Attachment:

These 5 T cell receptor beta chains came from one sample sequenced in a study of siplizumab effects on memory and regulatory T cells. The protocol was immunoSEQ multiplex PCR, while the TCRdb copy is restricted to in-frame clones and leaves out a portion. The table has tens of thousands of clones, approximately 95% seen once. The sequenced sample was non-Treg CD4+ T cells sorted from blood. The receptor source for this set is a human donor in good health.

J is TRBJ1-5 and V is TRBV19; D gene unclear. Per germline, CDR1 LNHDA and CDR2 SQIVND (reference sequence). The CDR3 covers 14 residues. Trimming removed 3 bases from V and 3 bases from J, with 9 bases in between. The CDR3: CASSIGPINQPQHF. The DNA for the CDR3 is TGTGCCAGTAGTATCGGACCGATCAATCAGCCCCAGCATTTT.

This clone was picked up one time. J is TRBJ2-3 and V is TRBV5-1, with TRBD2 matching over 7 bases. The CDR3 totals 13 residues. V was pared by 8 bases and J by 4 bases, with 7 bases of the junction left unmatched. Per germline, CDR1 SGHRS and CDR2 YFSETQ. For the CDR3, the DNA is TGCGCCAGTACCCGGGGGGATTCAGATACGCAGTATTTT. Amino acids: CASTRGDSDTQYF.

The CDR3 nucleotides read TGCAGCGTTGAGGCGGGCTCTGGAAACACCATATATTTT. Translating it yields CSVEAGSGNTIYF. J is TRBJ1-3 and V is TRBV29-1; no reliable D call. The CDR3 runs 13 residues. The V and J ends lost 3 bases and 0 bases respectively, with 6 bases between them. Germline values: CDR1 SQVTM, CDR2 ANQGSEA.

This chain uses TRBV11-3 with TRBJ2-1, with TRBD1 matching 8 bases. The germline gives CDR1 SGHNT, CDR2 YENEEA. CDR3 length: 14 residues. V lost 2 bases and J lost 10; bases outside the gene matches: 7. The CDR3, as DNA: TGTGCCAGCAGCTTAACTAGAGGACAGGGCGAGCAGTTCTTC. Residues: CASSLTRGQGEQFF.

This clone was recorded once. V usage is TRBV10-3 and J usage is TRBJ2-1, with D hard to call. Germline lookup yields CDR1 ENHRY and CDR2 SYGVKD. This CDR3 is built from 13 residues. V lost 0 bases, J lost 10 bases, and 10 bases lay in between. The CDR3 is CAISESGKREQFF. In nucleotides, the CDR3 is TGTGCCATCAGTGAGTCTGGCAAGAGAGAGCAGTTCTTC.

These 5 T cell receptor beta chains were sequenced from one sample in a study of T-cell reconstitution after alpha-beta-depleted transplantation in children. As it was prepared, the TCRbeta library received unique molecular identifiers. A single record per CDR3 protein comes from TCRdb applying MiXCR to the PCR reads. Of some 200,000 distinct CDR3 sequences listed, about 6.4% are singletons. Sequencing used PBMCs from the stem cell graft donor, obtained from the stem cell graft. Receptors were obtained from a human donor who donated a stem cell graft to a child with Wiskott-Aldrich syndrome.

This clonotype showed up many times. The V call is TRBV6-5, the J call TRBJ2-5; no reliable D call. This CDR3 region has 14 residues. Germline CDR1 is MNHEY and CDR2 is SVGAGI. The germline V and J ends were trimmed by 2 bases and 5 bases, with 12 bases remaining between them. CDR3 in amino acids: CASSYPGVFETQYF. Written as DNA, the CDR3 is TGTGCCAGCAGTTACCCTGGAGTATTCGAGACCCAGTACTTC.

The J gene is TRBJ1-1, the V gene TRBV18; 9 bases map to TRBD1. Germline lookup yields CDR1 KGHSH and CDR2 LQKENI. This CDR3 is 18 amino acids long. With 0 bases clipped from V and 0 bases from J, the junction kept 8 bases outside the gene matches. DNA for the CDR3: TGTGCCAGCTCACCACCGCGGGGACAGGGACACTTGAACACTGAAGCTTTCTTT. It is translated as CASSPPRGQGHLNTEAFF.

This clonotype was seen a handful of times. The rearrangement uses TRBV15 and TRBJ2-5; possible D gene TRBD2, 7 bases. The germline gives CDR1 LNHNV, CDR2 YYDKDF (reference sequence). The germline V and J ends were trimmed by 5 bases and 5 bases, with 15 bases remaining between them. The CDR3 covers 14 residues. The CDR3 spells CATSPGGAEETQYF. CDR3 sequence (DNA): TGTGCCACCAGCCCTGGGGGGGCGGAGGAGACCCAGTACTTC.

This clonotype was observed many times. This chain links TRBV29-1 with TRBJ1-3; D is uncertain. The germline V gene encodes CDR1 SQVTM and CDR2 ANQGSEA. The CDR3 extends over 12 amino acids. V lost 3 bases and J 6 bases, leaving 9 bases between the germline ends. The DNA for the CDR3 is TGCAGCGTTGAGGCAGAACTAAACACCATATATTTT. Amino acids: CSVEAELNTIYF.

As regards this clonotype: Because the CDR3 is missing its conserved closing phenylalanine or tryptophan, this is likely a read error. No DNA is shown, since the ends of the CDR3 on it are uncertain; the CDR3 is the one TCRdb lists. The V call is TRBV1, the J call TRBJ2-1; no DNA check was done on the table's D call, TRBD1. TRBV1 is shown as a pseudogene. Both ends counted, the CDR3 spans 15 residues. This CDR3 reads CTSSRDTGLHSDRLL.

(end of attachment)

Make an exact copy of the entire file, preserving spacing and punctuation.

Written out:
These 5 T cell receptor beta chains came from one sample sequenced in a study of siplizumab effects on memory and regulatory T cells. The protocol was immunoSEQ multiplex PCR, while the TCRdb copy is restricted to in-frame clones and leaves out a portion. The table has tens of thousands of clones, approximately 95% seen once. The sequenced sample was non-Treg CD4+ T cells sorted from blood. The receptor source for this set is a human donor in good health.

J is TRBJ1-5 and V is TRBV19; D gene unclear. Per germline, CDR1 LNHDA and CDR2 SQIVND (reference sequence). The CDR3 covers 14 residues. Trimming removed 3 bases from V and 3 bases from J, with 9 bases in between. The CDR3: CASSIGPINQPQHF. The DNA for the CDR3 is TGTGCCAGTAGTATCGGACCGATCAATCAGCCCCAGCATTTT.

This clone was picked up one time. J is TRBJ2-3 and V is TRBV5-1, with TRBD2 matching over 7 bases. The CDR3 totals 13 residues. V was pared by 8 bases and J by 4 bases, with 7 bases of the junction left unmatched. Per germline, CDR1 SGHRS and CDR2 YFSETQ. For the CDR3, the DNA is TGCGCCAGTACCCGGGGGGATTCAGATACGCAGTATTTT. Amino acids: CASTRGDSDTQYF.

The CDR3 nucleotides read TGCAGCGTTGAGGCGGGCTCTGGAAACACCATATATTTT. Translating it yields CSVEAGSGNTIYF. J is TRBJ1-3 and V is TRBV29-1; no reliable D call. The CDR3 runs 13 residues. The V and J ends lost 3 bases and 0 bases respectively, with 6 bases between them. Germline values: CDR1 SQVTM, CDR2 ANQGSEA.

This chain uses TRBV11-3 with TRBJ2-1, with TRBD1 matching 8 bases. The germline gives CDR1 SGHNT, CDR2 YENEEA. CDR3 length: 14 residues. V lost 2 bases and J lost 10; bases outside the gene matches: 7. The CDR3, as DNA: TGTGCCAGCAGCTTAACTAGAGGACAGGGCGAGCAGTTCTTC. Residues: CASSLTRGQGEQFF.

This clone was recorded once. V usage is TRBV10-3 and J usage is TRBJ2-1, with D hard to call. Germline lookup yields CDR1 ENHRY and CDR2 SYGVKD. This CDR3 is built from 13 residues. V lost 0 bases, J lost 10 bases, and 10 bases lay in between. The CDR3 is CAISESGKREQFF. In nucleotides, the CDR3 is TGTGCCATCAGTGAGTCTGGCAAGAGAGAGCAGTTCTTC.

These 5 T cell receptor beta chains were sequenced from one sample in a study of T-cell reconstitution after alpha-beta-depleted transplantation in children. As it was prepared, the TCRbeta library received unique molecular identifiers. A single record per CDR3 protein comes from TCRdb applying MiXCR to the PCR reads. Of some 200,000 distinct CDR3 sequences listed, about 6.4% are singletons. Sequencing used PBMCs from the stem cell graft donor, obtained from the stem cell graft. Receptors were obtained from a human donor who donated a stem cell graft to a child with Wiskott-Aldrich syndrome.

This clonotype showed up many times. The V call is TRBV6-5, the J call TRBJ2-5; no reliable D call. This CDR3 region has 14 residues. Germline CDR1 is MNHEY and CDR2 is SVGAGI. The germline V and J ends were trimmed by 2 bases and 5 bases, with 12 bases remaining between them. CDR3 in amino acids: CASSYPGVFETQYF. Written as DNA, the CDR3 is TGTGCCAGCAGTTACCCTGGAGTATTCGAGACCCAGTACTTC.

The J gene is TRBJ1-1, the V gene TRBV18; 9 bases map to TRBD1. Germline lookup yields CDR1 KGHSH and CDR2 LQKENI. This CDR3 is 18 amino acids long. With 0 bases clipped from V and 0 bases from J, the junction kept 8 bases outside the gene matches. DNA for the CDR3: TGTGCCAGCTCACCACCGCGGGGACAGGGACACTTGAACACTGAAGCTTTCTTT. It is translated as CASSPPRGQGHLNTEAFF.

This clonotype was seen a handful of times. The rearrangement uses TRBV15 and TRBJ2-5; possible D gene TRBD2, 7 bases. The germline gives CDR1 LNHNV, CDR2 YYDKDF (reference sequence). The germline V and J ends were trimmed by 5 bases and 5 bases, with 15 bases remaining between them. The CDR3 covers 14 residues. The CDR3 spells CATSPGGAEETQYF. CDR3 sequence (DNA): TGTGCCACCAGCCCTGGGGGGGCGGAGGAGACCCAGTACTTC.

This clonotype was observed many times. This chain links TRBV29-1 with TRBJ1-3; D is uncertain. The germline V gene encodes CDR1 SQVTM and CDR2 ANQGSEA. The CDR3 extends over 12 amino acids. V lost 3 bases and J 6 bases, leaving 9 bases between the germline ends. The DNA for the CDR3 is TGCAGCGTTGAGGCAGAACTAAACACCATATATTTT. Amino acids: CSVEAELNTIYF.

As regards this clonotype: Because the CDR3 is missing its conserved closing phenylalanine or tryptophan, this is likely a read error. No DNA is shown, since the ends of the CDR3 on it are uncertain; the CDR3 is the one TCRdb lists. The V call is TRBV1, the J call TRBJ2-1; no DNA check was done on the table's D call, TRBD1. TRBV1 is shown as a pseudogene. Both ends counted, the CDR3 spans 15 residues. This CDR3 reads CTSSRDTGLHSDRLL.